3. Raw meat with skin and fat.
  4. Beer flat with absorbent paper inside it.
The Cooking

Remember: We actually rendered oil from fat. Both that large pot on the porch as well as the cast iron pot on the burner were full of oil when we finished. We had to transfer oil after cooking every batch of cracklins.

  • Start with about 1 inch of oil in cooking pot.
  • Heat oil about 350° to 400°.
  • Cook cracklins until golden brown, about 25 minutes.
Here's a great example of why you should do this outside. We got hot oil all over what used to be my mother's flower bed. If she'd been alive, we would have been in trouble. Spilling oil

Here's what they look like when they're ready to come out of the cooking oil. It takes about 25 minutes, even at 350° to 400°. Watch your pot closely. If the oil starts smoking, the cracklins are about to burn. Quickly turn down the fire and remove the cracklins, in that order. Close up

Even dogs love cracklins fresh from the grease. Here's Randy feeding cracklins to my dog, Sable, the brown border collie, and to his dog, Molly, the yellow mutt.

About 30 seconds after I snapped this photo, a dog fight erupted over a cracklin.

Feeding cracklins to dogs

Here's Randy salting down cracklins and getting ready to munch down.

"Man," he said, "this is good!"

Salting down cracklins

Here's me offering y'all a cold beer and a fresh cracklin. Notice that the original 2 large bowls of meat and fat lost 3/4 of their volume. That lost volume became almost a gallon of oil.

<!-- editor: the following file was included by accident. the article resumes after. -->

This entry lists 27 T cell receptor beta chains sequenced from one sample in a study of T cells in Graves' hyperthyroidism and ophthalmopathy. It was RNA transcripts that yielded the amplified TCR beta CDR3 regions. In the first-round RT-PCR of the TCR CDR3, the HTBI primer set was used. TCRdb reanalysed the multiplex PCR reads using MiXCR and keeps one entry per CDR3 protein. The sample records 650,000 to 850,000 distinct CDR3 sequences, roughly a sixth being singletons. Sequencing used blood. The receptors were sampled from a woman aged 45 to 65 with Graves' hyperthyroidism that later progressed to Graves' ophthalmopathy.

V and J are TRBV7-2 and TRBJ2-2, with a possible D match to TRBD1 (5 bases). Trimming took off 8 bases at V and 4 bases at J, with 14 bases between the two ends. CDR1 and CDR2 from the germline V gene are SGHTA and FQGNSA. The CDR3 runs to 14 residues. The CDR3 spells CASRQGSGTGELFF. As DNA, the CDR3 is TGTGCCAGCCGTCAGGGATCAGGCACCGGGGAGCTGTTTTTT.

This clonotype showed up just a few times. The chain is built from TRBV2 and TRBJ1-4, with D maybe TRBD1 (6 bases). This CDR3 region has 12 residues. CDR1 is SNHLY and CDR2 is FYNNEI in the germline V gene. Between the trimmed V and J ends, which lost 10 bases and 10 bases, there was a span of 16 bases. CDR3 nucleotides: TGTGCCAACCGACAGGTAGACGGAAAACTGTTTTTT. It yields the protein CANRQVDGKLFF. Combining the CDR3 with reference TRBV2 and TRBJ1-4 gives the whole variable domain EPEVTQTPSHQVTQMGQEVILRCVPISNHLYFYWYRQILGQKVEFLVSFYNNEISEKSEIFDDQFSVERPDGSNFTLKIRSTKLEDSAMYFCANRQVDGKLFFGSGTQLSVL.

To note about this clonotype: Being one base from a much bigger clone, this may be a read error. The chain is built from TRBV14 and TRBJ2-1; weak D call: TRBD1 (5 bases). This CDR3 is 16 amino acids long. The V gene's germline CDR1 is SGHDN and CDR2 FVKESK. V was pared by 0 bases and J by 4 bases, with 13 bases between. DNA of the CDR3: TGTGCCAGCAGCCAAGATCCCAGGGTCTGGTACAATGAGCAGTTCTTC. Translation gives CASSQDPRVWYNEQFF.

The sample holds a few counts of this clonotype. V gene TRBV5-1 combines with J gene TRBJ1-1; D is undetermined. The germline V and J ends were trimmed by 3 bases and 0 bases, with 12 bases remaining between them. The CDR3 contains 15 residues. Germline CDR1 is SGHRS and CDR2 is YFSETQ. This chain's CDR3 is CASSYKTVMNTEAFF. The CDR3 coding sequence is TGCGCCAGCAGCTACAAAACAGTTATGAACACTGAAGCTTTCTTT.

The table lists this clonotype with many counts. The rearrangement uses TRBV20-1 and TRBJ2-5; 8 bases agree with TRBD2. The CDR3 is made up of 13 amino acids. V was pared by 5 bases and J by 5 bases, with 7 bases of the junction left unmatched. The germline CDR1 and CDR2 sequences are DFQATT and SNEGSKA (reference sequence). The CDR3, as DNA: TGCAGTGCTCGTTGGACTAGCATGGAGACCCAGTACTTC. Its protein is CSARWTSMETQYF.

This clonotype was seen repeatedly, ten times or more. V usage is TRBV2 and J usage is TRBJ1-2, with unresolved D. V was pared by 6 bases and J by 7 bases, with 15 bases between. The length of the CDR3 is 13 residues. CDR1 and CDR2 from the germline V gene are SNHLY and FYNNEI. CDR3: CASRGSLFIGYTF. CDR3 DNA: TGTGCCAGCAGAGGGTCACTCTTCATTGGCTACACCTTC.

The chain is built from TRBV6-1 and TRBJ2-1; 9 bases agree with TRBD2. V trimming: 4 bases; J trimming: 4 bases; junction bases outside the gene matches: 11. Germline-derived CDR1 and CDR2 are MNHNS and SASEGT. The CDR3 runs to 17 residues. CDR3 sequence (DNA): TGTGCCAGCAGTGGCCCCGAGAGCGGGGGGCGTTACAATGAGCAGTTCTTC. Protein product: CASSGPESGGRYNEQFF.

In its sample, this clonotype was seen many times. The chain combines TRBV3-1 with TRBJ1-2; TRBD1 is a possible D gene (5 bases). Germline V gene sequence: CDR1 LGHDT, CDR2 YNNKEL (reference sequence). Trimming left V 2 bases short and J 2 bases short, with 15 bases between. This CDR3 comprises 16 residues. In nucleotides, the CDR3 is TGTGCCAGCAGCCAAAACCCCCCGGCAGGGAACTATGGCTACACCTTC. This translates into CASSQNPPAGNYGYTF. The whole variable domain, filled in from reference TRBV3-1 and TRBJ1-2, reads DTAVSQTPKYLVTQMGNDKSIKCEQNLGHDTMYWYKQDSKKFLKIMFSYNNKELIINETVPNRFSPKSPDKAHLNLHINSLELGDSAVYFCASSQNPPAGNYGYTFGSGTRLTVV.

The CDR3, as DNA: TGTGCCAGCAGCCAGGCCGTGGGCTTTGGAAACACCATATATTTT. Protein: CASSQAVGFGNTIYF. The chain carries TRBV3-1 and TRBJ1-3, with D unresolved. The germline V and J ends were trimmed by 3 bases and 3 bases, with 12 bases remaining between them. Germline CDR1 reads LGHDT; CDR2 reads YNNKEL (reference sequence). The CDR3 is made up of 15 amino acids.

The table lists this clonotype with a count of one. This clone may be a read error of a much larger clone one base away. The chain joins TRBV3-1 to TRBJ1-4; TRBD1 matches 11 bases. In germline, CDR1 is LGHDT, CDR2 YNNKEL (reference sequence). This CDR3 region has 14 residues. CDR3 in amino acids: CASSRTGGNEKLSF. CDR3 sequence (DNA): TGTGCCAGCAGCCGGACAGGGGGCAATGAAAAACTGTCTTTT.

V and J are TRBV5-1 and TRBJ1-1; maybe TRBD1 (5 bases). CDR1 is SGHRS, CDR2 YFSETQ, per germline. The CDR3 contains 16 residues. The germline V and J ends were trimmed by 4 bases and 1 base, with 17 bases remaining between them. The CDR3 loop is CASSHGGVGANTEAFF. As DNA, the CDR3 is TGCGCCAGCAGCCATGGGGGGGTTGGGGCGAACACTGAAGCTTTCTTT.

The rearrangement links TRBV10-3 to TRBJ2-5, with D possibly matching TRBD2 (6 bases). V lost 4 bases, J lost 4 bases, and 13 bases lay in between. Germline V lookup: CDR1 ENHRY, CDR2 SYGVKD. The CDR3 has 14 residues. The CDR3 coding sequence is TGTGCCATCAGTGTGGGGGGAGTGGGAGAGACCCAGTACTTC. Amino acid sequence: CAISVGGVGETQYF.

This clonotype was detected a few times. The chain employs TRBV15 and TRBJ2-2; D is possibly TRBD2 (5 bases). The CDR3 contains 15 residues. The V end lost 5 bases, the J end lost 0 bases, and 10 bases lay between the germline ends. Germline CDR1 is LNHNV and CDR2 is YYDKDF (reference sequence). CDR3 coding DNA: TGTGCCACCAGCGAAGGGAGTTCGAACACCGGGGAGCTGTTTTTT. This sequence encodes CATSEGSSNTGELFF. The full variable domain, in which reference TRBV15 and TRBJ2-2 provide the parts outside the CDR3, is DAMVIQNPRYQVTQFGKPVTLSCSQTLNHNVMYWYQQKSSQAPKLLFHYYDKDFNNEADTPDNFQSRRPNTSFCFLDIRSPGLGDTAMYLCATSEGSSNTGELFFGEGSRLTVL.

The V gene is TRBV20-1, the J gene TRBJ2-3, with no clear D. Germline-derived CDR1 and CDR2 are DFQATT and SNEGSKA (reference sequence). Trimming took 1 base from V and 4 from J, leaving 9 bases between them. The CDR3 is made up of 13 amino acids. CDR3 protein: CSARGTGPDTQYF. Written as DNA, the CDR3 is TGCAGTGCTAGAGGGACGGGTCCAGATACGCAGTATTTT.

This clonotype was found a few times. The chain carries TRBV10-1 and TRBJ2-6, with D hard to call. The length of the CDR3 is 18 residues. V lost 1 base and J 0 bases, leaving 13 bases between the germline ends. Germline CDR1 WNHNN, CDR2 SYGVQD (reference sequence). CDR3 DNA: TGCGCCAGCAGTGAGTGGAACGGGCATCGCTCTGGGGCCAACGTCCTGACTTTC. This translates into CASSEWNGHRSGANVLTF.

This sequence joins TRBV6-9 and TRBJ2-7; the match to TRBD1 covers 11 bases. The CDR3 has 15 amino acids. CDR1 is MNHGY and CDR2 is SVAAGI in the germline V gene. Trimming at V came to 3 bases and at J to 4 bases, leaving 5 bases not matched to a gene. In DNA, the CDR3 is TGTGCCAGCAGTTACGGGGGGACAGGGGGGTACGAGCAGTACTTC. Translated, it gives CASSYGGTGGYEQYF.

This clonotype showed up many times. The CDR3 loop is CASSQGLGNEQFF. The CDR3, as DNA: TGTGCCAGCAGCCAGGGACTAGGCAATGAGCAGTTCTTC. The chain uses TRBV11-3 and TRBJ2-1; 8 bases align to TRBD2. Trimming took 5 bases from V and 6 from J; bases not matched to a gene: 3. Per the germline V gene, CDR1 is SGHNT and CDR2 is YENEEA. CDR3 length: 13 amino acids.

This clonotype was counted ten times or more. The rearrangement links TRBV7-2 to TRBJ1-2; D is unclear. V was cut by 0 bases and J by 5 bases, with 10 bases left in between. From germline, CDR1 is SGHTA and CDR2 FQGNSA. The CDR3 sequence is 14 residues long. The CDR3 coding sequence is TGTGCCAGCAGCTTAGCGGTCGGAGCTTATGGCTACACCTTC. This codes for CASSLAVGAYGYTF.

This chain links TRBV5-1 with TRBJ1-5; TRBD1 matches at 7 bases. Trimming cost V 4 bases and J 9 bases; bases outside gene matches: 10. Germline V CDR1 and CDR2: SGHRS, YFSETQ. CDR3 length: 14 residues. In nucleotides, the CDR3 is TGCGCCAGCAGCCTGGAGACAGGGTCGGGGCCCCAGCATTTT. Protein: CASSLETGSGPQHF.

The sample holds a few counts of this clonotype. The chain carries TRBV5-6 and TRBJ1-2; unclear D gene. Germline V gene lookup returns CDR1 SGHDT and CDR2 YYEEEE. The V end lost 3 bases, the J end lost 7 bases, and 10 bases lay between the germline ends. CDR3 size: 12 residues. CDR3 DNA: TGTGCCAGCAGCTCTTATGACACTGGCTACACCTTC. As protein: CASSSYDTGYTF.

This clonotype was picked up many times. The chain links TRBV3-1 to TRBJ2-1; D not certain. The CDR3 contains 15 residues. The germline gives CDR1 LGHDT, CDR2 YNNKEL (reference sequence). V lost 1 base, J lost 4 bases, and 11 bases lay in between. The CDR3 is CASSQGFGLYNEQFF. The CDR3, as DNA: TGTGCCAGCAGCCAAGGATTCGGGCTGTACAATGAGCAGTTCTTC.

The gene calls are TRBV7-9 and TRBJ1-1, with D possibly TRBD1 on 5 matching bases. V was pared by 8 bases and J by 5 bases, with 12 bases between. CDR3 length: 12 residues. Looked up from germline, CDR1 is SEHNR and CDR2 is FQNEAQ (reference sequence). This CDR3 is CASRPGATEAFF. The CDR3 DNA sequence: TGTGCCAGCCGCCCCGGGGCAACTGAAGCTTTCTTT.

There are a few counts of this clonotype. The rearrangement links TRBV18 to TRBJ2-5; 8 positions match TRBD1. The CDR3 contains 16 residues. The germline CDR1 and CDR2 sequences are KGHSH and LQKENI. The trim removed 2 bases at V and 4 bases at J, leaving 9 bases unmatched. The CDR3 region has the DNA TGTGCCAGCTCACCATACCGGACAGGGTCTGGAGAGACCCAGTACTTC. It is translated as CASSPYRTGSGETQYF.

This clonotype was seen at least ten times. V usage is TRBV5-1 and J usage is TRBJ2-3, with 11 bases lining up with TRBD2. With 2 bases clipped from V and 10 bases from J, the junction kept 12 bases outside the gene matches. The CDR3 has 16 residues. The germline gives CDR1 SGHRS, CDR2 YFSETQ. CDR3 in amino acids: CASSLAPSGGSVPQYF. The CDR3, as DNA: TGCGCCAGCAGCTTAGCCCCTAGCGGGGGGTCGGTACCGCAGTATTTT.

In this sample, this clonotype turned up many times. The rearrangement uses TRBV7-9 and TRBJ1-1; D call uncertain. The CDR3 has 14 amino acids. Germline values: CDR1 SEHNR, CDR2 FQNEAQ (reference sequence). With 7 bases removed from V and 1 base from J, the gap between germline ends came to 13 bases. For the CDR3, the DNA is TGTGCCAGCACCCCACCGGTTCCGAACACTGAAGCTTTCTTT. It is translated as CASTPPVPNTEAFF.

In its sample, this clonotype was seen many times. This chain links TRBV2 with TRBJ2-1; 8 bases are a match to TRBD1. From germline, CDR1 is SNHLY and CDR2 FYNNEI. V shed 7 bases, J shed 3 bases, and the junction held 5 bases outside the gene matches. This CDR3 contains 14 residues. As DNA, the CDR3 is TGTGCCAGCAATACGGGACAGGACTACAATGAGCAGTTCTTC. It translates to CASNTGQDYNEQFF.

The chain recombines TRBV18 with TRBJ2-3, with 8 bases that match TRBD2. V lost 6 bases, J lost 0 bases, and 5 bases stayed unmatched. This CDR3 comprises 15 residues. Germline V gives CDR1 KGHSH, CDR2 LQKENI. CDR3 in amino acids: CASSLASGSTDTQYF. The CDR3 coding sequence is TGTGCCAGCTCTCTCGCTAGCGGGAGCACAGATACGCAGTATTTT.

That oil contains lots of cholesterol, I agree, but it only contains about 1/3 the cholesterol of butter. I'll use it for something, maybe just for seasoning biscuits and cornbread. My ancestors used it for cooking almost everything they ate. It even made a decent grease for their wagon wheels and muzzle loading firearms.

The Result

Speaking of biscuits and cornbread, one of the best uses for cracklins is for seasoning cornbread. Slice off the hard, skin portion as you see me doing in the photo. Feed it to your dog. Chop the crisp meat/fat into pea-sized morsels and add it to your cornbread batter. You talk about good cornbread! Man!

Can't cook good cornbread? Click here.
Cracklins for cornbread

Well, now y'all not only know how to make cracklins, you know how to render fat and make oil, lard. That might be good info if everything shuts down for Y2K or another depression. Lard is handy stuff.

My mother said that some kids who lived near her during the Great Depression were so poor that the lunches they carried to school consisted entirely of lard sandwiches. My father said he was poorer than that. When he worked during the Great Depression for the WPA, the Works Progress Administration–also known as We Piddle Around–he said he was so poor that all he ever had for lunch was turnip green sandwiches. One day, he said, he threw the brown paper sack containing his lunch under the wagon seat with all the other brown paper sacks and decided he'd had enough of those damn turnip green sandwiches. He broke early for lunch that day, reached under the wagon seat and came out with the heaviest sack. Then he sneaked off behind a tree. Lo and behold, he said, when he opened the brown paper sack, he realized that someone was poorer than he was. The sack contained a ball-peen hammer and some hickory nuts.

Back to the Juke Joint.     Back to the recipe page.